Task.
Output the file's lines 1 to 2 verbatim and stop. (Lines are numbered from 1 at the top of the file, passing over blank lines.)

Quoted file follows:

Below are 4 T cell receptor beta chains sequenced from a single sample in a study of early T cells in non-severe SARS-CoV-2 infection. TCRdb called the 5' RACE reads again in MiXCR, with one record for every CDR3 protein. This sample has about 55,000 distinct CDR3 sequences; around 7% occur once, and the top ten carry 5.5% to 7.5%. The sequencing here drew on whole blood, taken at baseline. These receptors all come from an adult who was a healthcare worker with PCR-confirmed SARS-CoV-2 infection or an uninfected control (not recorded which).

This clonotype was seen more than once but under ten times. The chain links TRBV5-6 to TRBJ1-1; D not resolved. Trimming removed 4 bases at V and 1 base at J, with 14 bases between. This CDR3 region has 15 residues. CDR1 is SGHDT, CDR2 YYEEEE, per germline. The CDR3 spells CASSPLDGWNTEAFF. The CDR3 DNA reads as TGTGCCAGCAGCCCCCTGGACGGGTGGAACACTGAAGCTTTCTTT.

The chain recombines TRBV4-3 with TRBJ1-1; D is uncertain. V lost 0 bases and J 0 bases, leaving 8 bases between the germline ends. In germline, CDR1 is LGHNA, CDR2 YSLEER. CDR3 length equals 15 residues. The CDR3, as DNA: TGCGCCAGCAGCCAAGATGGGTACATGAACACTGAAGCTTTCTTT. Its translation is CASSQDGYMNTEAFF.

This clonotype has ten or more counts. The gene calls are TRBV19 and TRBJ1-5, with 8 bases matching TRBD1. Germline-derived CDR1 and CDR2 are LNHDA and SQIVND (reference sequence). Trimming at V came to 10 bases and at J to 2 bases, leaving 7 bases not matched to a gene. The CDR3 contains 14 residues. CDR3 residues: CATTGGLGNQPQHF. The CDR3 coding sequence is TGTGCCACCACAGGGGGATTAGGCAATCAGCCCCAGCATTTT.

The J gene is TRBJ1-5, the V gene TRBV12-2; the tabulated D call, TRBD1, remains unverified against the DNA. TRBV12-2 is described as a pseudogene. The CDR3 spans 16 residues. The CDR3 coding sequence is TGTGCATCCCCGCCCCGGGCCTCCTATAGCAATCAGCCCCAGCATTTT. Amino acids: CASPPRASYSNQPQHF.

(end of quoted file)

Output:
Below are 4 T cell receptor beta chains sequenced from a single sample in a study of early T cells in non-severe SARS-CoV-2 infection. TCRdb called the 5' RACE reads again in MiXCR, with one record for every CDR3 protein. This sample has about 55,000 distinct CDR3 sequences; around 7% occur once, and the top ten carry 5.5% to 7.5%. The sequencing here drew on whole blood, taken at baseline. These receptors all come from an adult who was a healthcare worker with PCR-confirmed SARS-CoV-2 infection or an uninfected control (not recorded which).

This clonotype was seen more than once but under ten times. The chain links TRBV5-6 to TRBJ1-1; D not resolved. Trimming removed 4 bases at V and 1 base at J, with 14 bases between. This CDR3 region has 15 residues. CDR1 is SGHDT, CDR2 YYEEEE, per germline. The CDR3 spells CASSPLDGWNTEAFF. The CDR3 DNA reads as TGTGCCAGCAGCCCCCTGGACGGGTGGAACACTGAAGCTTTCTTT.